To be honest this is not my idea of a train to go to see, I would rather travel behind something British built and much better.

The idea that the average enthusiast would be excited by a foreign built and designed Diesel of lower power than some of our home grown stuff is laughable. When a fifty two year old British Diesel loco is only about ten tons heavier but is three hundred bhp more that the ten year old imported junk, and sounds so much better I think you can understand the point.

People think that Diesels are all the same, but whereas some people lost interest at the end of steam, some lost interest at the Yankisation of our network. Since some of our locos are among the worlds best it is difficult to be enthusiastic about imported stuff.

However it is funny that if a new Yank freight engine stalls on a bank that the British locos they tried and failed to replace are able to push it up as well as pull their own. But then the British company behind that design decided the only way to win the contract was to be better than any potential import.

As to trains still operating every day on the national network give me a High Speed Train any day of the week.
I assume the locomotive in question is a Class 67? If that's the case, I understand your sentiment as this and the 66 not only resulted in the withdrawal of hundreds of British-built locomotives during the past 10-15 years, some of which were young in locomotive terms (Class 58 and 60), but they also effectively resulted in no further orders for British built locomotives being placed by train companies, with all new ones now American or German built. Although I must say that the 68 and 70 are interesting, but perhaps only because of the ubiquity of the 66s.

Britain still has British companies capable of building rolling stock, it's a shame they're not given the chance. Even the current crop of multiple units ordered since the turn of the century in Britain are foreign, including the thousands of Derby-built Bombardier rolling stock. The last trains built by a British company for use in Britain were the Eurotunnel shuttle locomotives, 20 years ago. The ironic thing is that many mothballed British locos are now seeing service in mainland Europe!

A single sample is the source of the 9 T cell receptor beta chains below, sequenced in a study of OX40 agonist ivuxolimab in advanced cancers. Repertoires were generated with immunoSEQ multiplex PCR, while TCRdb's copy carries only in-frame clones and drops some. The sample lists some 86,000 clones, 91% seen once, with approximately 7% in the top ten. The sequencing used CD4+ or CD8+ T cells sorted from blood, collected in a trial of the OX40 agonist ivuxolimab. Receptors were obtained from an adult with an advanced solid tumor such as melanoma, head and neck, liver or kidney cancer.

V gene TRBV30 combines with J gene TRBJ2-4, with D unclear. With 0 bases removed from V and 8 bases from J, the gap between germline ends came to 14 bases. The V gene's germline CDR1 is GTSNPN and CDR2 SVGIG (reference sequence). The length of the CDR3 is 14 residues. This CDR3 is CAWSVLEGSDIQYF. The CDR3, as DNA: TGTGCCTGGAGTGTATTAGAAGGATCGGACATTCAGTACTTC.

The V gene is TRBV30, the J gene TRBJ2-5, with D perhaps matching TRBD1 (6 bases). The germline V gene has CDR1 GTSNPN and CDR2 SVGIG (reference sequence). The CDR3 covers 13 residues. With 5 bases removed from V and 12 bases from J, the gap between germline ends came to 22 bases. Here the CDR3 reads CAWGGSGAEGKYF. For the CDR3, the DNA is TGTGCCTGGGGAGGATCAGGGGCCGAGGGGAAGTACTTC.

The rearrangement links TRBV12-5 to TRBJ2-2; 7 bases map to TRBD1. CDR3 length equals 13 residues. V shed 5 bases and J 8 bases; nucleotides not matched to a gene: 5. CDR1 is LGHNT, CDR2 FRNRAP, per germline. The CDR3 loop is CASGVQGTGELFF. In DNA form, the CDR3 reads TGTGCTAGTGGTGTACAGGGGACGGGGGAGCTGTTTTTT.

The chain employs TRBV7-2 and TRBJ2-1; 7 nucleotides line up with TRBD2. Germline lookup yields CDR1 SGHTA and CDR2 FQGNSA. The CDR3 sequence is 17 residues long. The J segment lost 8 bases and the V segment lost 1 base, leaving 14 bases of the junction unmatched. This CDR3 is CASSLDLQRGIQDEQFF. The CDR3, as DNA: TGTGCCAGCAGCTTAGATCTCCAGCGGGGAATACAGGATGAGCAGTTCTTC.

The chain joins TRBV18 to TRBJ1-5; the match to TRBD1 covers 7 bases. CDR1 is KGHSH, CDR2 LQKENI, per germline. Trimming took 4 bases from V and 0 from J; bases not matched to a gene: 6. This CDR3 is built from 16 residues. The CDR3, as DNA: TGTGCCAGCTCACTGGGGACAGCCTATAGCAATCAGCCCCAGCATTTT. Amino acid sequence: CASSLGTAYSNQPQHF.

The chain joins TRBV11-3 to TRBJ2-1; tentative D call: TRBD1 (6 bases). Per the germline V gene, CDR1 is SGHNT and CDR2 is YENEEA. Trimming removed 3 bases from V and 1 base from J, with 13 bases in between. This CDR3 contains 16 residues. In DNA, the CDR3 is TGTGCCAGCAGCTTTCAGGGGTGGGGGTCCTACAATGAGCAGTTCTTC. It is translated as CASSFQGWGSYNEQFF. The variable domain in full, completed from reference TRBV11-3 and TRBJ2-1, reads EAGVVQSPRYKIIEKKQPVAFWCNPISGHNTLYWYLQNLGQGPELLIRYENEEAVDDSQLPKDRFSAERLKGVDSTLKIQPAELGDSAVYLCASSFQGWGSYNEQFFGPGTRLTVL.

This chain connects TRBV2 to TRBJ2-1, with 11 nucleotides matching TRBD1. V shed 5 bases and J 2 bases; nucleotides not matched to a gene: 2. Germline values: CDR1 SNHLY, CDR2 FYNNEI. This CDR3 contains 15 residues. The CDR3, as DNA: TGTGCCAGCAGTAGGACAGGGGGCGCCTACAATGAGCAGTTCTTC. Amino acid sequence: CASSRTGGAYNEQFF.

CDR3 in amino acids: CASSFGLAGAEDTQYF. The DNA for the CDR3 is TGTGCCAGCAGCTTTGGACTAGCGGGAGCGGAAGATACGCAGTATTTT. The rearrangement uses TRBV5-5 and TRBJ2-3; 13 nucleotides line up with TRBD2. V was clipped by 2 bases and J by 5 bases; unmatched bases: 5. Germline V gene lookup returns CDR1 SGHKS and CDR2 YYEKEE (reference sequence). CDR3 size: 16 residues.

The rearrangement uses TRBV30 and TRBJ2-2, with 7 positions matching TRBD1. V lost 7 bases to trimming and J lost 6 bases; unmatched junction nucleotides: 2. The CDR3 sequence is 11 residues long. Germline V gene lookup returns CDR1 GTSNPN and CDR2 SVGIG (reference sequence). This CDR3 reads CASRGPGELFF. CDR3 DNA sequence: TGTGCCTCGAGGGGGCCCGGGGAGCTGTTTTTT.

[quote][p][bold]MJI[/bold] wrote: I was going to have a dig at the photo, but it is supplied by SVR, I noticed that the picture is af a non motored driving trailer. To be honest this is not my idea of a train to go to see, I would rather travel behind something British built and much better. The idea that the average enthusiast would be excited by a foreign built and designed Diesel of lower power than some of our home grown stuff is laughable. When a fifty two year old British Diesel loco is only about ten tons heavier but is three hundred bhp more that the ten year old imported junk, and sounds so much better I think you can understand the point. People think that Diesels are all the same, but whereas some people lost interest at the end of steam, some lost interest at the Yankisation of our network. Since some of our locos are among the worlds best it is difficult to be enthusiastic about imported stuff. However it is funny that if a new Yank freight engine stalls on a bank that the British locos they tried and failed to replace are able to push it up as well as pull their own. But then the British company behind that design decided the only way to win the contract was to be better than any potential import. As to trains still operating every day on the national network give me a High Speed Train any day of the week.[/p][/quote]I assume the locomotive in question is a Class 67? If that's the case, I understand your sentiment as this and the 66 not only resulted in the withdrawal of hundreds of British-built locomotives during the past 10-15 years, some of which were young in locomotive terms (Class 58 and 60), but they also effectively resulted in no further orders for British built locomotives being placed by train companies, with all new ones now American or German built. Although I must say that the 68 and 70 are interesting, but perhaps only because of the ubiquity of the 66s. Britain still has British companies capable of building rolling stock, it's a shame they're not given the chance. Even the current crop of multiple units ordered since the turn of the century in Britain are foreign, including the thousands of Derby-built Bombardier rolling stock. The last trains built by a British company for use in Britain were the Eurotunnel shuttle locomotives, 20 years ago. The ironic thing is that many mothballed British locos are now seeing service in mainland Europe! farmeralan1963
  • Score: 2

6:01pm Tue 26 Aug 14

MJI says...

farmeralan1963 wrote:
MJI wrote:
I was going to have a dig at the photo, but it is supplied by SVR, I noticed that the picture is af a non motored driving trailer.